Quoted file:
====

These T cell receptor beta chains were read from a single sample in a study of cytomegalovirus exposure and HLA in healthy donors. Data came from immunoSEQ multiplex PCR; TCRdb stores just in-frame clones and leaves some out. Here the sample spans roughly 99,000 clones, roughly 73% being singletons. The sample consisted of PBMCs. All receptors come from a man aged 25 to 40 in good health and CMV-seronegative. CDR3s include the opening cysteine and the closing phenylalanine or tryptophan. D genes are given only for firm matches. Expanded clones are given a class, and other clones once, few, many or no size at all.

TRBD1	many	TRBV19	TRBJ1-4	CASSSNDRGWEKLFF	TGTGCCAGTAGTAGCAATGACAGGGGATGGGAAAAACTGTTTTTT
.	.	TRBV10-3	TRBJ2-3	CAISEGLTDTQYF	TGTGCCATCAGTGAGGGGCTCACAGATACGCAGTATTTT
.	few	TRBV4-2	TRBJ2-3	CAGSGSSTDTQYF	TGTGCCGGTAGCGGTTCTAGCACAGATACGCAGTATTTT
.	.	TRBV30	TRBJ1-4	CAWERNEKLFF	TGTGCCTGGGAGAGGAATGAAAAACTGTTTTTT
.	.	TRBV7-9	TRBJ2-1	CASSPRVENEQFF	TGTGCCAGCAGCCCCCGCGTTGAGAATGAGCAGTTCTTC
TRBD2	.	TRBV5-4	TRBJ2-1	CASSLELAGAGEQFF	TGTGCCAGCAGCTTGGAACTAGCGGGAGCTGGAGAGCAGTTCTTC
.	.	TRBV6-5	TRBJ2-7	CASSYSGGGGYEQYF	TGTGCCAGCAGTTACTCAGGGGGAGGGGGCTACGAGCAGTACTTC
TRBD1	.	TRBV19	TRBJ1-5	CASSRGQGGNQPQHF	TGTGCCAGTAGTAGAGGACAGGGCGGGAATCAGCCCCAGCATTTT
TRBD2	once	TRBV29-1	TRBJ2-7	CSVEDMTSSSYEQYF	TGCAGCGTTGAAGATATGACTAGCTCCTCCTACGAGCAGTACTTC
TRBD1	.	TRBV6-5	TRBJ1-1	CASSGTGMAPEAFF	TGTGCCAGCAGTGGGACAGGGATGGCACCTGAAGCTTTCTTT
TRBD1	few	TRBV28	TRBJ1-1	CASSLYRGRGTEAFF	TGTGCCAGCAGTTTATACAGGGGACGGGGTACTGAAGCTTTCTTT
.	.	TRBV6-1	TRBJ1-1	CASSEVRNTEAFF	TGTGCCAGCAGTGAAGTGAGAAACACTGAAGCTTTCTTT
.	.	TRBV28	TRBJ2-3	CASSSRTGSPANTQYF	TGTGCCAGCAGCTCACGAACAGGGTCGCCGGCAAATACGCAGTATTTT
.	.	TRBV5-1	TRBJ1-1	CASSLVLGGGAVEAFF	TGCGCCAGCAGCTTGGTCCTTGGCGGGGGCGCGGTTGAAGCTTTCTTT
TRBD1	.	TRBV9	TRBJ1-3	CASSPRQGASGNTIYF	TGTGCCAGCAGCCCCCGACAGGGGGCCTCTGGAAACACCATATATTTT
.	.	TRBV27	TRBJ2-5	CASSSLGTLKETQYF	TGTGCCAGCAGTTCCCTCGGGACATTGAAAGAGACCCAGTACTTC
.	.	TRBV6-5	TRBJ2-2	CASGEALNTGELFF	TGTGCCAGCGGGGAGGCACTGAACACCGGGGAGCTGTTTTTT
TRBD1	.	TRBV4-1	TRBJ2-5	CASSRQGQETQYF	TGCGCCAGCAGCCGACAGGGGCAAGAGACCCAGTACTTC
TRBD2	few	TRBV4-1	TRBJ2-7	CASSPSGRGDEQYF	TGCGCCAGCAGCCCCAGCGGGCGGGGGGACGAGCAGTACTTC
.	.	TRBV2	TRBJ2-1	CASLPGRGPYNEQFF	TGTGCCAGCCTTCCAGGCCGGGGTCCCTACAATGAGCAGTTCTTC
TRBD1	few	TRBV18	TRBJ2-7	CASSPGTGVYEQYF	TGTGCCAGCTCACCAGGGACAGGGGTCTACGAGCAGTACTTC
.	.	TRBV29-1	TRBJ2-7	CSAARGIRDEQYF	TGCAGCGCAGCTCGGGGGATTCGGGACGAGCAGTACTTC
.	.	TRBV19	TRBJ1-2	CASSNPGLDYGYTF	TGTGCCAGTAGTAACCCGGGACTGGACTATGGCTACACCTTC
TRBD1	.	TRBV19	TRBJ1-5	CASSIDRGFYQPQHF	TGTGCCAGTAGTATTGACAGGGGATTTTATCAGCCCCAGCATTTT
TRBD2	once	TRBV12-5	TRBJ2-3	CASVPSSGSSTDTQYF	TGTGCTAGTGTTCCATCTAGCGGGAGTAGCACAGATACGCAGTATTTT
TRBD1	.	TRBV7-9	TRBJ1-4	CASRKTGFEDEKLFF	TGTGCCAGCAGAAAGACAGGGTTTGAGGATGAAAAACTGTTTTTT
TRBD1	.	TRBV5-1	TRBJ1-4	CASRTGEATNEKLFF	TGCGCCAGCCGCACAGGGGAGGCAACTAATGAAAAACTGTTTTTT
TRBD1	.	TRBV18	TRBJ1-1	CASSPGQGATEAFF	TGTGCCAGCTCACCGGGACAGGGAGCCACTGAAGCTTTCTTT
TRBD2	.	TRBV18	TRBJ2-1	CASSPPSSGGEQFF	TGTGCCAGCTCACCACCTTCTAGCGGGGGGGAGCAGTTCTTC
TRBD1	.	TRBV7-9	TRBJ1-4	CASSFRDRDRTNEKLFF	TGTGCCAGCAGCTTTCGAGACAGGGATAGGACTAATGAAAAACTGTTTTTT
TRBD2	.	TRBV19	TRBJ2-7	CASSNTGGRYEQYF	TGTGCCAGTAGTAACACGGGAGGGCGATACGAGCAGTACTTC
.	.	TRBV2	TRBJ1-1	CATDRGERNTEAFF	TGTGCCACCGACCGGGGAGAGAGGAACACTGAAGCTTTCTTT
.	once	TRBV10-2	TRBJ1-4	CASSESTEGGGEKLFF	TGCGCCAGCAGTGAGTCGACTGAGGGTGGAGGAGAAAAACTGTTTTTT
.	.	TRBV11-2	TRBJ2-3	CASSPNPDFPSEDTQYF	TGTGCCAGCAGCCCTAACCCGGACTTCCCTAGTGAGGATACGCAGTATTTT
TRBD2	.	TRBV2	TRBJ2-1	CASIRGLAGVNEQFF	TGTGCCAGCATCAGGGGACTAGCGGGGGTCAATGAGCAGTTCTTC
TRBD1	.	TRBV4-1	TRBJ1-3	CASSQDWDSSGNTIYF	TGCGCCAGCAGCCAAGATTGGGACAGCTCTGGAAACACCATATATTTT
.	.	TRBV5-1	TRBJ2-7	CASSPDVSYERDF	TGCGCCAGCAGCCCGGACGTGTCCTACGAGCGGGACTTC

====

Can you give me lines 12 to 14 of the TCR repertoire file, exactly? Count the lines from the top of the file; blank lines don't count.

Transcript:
TRBD1	few	TRBV28	TRBJ1-1	CASSLYRGRGTEAFF	TGTGCCAGCAGTTTATACAGGGGACGGGGTACTGAAGCTTTCTTT
.	.	TRBV6-1	TRBJ1-1	CASSEVRNTEAFF	TGTGCCAGCAGTGAAGTGAGAAACACTGAAGCTTTCTTT
.	.	TRBV28	TRBJ2-3	CASSSRTGSPANTQYF	TGTGCCAGCAGCTCACGAACAGGGTCGCCGGCAAATACGCAGTATTTT